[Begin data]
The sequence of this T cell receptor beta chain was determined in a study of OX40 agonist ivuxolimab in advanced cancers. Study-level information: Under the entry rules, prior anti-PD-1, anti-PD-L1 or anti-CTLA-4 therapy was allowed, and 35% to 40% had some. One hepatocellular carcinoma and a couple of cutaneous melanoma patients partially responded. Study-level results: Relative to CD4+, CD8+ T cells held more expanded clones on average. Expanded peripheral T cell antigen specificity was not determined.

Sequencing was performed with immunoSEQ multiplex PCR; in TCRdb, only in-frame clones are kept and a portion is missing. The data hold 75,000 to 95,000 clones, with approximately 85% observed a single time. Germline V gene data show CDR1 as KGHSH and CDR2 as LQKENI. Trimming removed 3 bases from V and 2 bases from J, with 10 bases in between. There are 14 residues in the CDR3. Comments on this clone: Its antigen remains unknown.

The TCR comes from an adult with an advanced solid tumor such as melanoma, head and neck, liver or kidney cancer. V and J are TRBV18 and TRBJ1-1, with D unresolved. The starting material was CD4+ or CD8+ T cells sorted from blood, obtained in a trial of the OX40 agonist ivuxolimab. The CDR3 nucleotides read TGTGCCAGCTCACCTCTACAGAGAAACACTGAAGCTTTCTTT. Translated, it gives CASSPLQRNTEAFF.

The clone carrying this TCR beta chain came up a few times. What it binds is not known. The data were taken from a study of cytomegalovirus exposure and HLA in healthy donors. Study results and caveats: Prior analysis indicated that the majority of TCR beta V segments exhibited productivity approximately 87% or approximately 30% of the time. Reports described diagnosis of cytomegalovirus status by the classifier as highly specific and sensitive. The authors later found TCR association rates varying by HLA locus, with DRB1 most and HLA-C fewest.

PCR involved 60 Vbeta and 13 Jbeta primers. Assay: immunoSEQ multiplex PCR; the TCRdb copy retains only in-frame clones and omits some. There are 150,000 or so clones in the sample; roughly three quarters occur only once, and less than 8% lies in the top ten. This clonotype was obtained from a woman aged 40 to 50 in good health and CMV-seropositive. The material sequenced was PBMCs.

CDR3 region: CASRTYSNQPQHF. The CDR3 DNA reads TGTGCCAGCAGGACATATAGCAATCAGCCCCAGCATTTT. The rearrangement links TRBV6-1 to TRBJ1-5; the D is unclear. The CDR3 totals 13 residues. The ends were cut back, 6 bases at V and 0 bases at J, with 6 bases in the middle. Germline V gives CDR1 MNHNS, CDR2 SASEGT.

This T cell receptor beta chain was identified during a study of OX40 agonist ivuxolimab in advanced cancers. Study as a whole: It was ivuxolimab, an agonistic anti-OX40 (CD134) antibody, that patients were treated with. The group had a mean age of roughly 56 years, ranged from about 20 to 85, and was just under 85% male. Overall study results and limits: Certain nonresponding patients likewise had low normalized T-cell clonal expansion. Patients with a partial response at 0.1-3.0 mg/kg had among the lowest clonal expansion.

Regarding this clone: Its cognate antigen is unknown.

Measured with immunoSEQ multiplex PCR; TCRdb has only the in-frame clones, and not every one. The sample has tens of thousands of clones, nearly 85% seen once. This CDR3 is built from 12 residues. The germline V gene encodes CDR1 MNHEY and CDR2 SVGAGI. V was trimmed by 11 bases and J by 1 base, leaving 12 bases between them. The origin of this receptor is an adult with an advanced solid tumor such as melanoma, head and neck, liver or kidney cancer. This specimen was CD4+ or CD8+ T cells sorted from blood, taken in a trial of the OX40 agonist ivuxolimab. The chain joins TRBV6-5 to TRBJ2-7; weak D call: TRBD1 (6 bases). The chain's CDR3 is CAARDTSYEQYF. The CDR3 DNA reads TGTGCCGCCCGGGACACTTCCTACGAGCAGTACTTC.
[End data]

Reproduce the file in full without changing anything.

The sequence of this T cell receptor beta chain was determined in a study of OX40 agonist ivuxolimab in advanced cancers. Study-level information: Under the entry rules, prior anti-PD-1, anti-PD-L1 or anti-CTLA-4 therapy was allowed, and 35% to 40% had some. One hepatocellular carcinoma and a couple of cutaneous melanoma patients partially responded. Study-level results: Relative to CD4+, CD8+ T cells held more expanded clones on average. Expanded peripheral T cell antigen specificity was not determined.

Sequencing was performed with immunoSEQ multiplex PCR; in TCRdb, only in-frame clones are kept and a portion is missing. The data hold 75,000 to 95,000 clones, with approximately 85% observed a single time. Germline V gene data show CDR1 as KGHSH and CDR2 as LQKENI. Trimming removed 3 bases from V and 2 bases from J, with 10 bases in between. There are 14 residues in the CDR3. Comments on this clone: Its antigen remains unknown.

The TCR comes from an adult with an advanced solid tumor such as melanoma, head and neck, liver or kidney cancer. V and J are TRBV18 and TRBJ1-1, with D unresolved. The starting material was CD4+ or CD8+ T cells sorted from blood, obtained in a trial of the OX40 agonist ivuxolimab. The CDR3 nucleotides read TGTGCCAGCTCACCTCTACAGAGAAACACTGAAGCTTTCTTT. Translated, it gives CASSPLQRNTEAFF.

The clone carrying this TCR beta chain came up a few times. What it binds is not known. The data were taken from a study of cytomegalovirus exposure and HLA in healthy donors. Study results and caveats: Prior analysis indicated that the majority of TCR beta V segments exhibited productivity approximately 87% or approximately 30% of the time. Reports described diagnosis of cytomegalovirus status by the classifier as highly specific and sensitive. The authors later found TCR association rates varying by HLA locus, with DRB1 most and HLA-C fewest.

PCR involved 60 Vbeta and 13 Jbeta primers. Assay: immunoSEQ multiplex PCR; the TCRdb copy retains only in-frame clones and omits some. There are 150,000 or so clones in the sample; roughly three quarters occur only once, and less than 8% lies in the top ten. This clonotype was obtained from a woman aged 40 to 50 in good health and CMV-seropositive. The material sequenced was PBMCs.

CDR3 region: CASRTYSNQPQHF. The CDR3 DNA reads TGTGCCAGCAGGACATATAGCAATCAGCCCCAGCATTTT. The rearrangement links TRBV6-1 to TRBJ1-5; the D is unclear. The CDR3 totals 13 residues. The ends were cut back, 6 bases at V and 0 bases at J, with 6 bases in the middle. Germline V gives CDR1 MNHNS, CDR2 SASEGT.

This T cell receptor beta chain was identified during a study of OX40 agonist ivuxolimab in advanced cancers. Study as a whole: It was ivuxolimab, an agonistic anti-OX40 (CD134) antibody, that patients were treated with. The group had a mean age of roughly 56 years, ranged from about 20 to 85, and was just under 85% male. Overall study results and limits: Certain nonresponding patients likewise had low normalized T-cell clonal expansion. Patients with a partial response at 0.1-3.0 mg/kg had among the lowest clonal expansion.

Regarding this clone: Its cognate antigen is unknown.

Measured with immunoSEQ multiplex PCR; TCRdb has only the in-frame clones, and not every one. The sample has tens of thousands of clones, nearly 85% seen once. This CDR3 is built from 12 residues. The germline V gene encodes CDR1 MNHEY and CDR2 SVGAGI. V was trimmed by 11 bases and J by 1 base, leaving 12 bases between them. The origin of this receptor is an adult with an advanced solid tumor such as melanoma, head and neck, liver or kidney cancer. This specimen was CD4+ or CD8+ T cells sorted from blood, taken in a trial of the OX40 agonist ivuxolimab. The chain joins TRBV6-5 to TRBJ2-7; weak D call: TRBD1 (6 bases). The chain's CDR3 is CAARDTSYEQYF. The CDR3 DNA reads TGTGCCGCCCGGGACACTTCCTACGAGCAGTACTTC.